Congratulations! You’ve received your PPP loans after countless hours of financials, spreadsheets, and frustrating waiting. Much needed relief is here. This money will be used to alleviate the stress of payroll, rent, and utilities. But unfortunately, your work is not done. Just as important in getting that loan is ensuring as much of it is as forgivable as possible. The SBA just released its latest guidance and its still just as tricky as you might expect. Not to worry - here’s some of the best tips to ensure you get as much of that loan forgiven as possible.
One of the most exciting notices that was announced with the PPP forgiveness guidance is the allowance for alternative payroll periods. If your business pays employees biweekly, you are able to adjust your 8 week loan period to coincide with your pay periods. Meaning, if your loan began in the middle of a pay period, you are able to slide the time period to match with pay periods. If calculated properly, you might actually be able to get more than 8 weeks of payroll forgiven.
Remember that very exciting possible $10,000 EIDL advance that was going to be forgivable? Not as forgivable as we once thought. If you received this advance and PPP loan funds, your total forgivable amount will be reduced by any EIDL grant amounts. During the application process, many organizations did not disclose any EIDL advance monies because most of those had yet to be processed. However, it appears now they will be collecting these funds back through the PPP loans.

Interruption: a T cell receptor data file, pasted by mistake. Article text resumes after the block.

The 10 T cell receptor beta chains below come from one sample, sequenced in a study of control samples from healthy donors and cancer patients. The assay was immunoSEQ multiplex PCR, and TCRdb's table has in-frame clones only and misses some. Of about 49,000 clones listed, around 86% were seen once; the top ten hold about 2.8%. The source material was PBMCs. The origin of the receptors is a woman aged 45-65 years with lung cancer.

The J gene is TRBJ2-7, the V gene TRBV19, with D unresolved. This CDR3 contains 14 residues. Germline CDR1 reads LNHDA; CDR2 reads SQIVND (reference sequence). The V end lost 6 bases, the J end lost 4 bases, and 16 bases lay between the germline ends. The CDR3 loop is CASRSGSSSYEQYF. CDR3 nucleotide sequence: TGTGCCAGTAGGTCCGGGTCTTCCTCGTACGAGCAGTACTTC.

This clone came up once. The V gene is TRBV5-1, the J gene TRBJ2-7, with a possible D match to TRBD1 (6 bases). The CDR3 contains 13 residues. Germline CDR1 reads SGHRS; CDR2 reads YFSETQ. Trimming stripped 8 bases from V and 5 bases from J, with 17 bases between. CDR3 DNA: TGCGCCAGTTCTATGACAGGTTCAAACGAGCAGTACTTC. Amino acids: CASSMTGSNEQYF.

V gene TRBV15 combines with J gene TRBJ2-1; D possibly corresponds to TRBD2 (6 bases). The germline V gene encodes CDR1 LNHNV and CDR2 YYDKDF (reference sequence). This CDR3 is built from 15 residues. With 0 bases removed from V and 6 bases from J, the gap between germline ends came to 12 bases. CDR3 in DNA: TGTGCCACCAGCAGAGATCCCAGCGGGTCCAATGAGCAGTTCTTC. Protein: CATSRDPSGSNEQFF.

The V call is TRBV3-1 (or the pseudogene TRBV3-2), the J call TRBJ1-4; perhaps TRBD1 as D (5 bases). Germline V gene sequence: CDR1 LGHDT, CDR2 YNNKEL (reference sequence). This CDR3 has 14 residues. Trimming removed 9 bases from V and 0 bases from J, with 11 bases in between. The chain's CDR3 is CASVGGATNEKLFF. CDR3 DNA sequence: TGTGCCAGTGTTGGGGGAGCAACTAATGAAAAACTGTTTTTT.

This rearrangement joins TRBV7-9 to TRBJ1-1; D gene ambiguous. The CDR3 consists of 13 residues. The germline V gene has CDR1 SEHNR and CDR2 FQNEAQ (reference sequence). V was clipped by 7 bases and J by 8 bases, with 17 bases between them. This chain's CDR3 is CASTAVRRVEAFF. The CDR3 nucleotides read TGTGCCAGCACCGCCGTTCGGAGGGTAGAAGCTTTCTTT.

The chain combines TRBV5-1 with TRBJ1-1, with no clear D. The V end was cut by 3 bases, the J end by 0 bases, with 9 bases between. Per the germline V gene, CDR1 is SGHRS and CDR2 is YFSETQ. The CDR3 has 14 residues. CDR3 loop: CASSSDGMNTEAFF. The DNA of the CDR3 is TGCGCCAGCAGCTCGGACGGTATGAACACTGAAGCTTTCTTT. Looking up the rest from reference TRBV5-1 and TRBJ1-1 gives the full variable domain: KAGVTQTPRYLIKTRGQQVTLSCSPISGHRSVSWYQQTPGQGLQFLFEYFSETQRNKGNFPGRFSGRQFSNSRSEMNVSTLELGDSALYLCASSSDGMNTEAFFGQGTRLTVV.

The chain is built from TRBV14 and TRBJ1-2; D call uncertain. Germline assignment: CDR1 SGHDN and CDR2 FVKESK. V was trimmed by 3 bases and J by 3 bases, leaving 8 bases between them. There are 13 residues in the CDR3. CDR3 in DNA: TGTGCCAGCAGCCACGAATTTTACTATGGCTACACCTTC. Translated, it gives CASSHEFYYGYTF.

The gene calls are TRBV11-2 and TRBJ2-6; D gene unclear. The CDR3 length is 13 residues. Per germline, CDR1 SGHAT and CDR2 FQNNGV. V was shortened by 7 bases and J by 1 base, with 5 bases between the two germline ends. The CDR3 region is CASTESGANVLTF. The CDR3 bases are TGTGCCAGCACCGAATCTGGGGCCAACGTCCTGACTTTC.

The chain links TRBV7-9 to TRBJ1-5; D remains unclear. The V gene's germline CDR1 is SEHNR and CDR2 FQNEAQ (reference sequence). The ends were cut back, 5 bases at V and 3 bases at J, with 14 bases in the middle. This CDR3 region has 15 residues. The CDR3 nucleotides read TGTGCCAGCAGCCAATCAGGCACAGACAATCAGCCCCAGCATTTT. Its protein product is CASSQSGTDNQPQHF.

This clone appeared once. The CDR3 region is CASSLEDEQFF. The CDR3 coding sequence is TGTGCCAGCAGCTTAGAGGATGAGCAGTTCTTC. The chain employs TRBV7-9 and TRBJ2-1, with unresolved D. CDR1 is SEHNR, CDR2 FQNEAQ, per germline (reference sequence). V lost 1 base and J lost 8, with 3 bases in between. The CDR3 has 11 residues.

As of right now, it sounds like pre-payments for rent will be allowed. There is some speculation that this may be corrected, but as of right now, there is language to believe that pre-payments will be forgiven for rents. This is not true for other areas, like mortgage interest, but as of now, it appears true for rental agreements. Additionally, rental and lease agreements for business assets can be forgivable - this can include rental agreements for things like computers, printers and other job related leases.
Lastly, consider opening a new bank account to use solely for your forgivable expenses. This can simplify the tracking process significantly. Make sure you are only pulling out forgivable expenses though. For example, don’t pull all of payroll out of this account, because federal taxes are not forgivable. You can transfer amounts to other accounts for payments. It is best to try to open this account at the bank that you received your loan through, which for most would be the one that you use for your business banking needs.
All businesses are different and as such, we encourage you to speak with your financial representatives and legal counsel for final decisions. The initial forgiveness will be completed by your banking institution, so be sure to check with them on any gray areas. Additionally, the SBA will be continuing to issue guidance on this and everything is subject to change (much like it did during the PPP application process).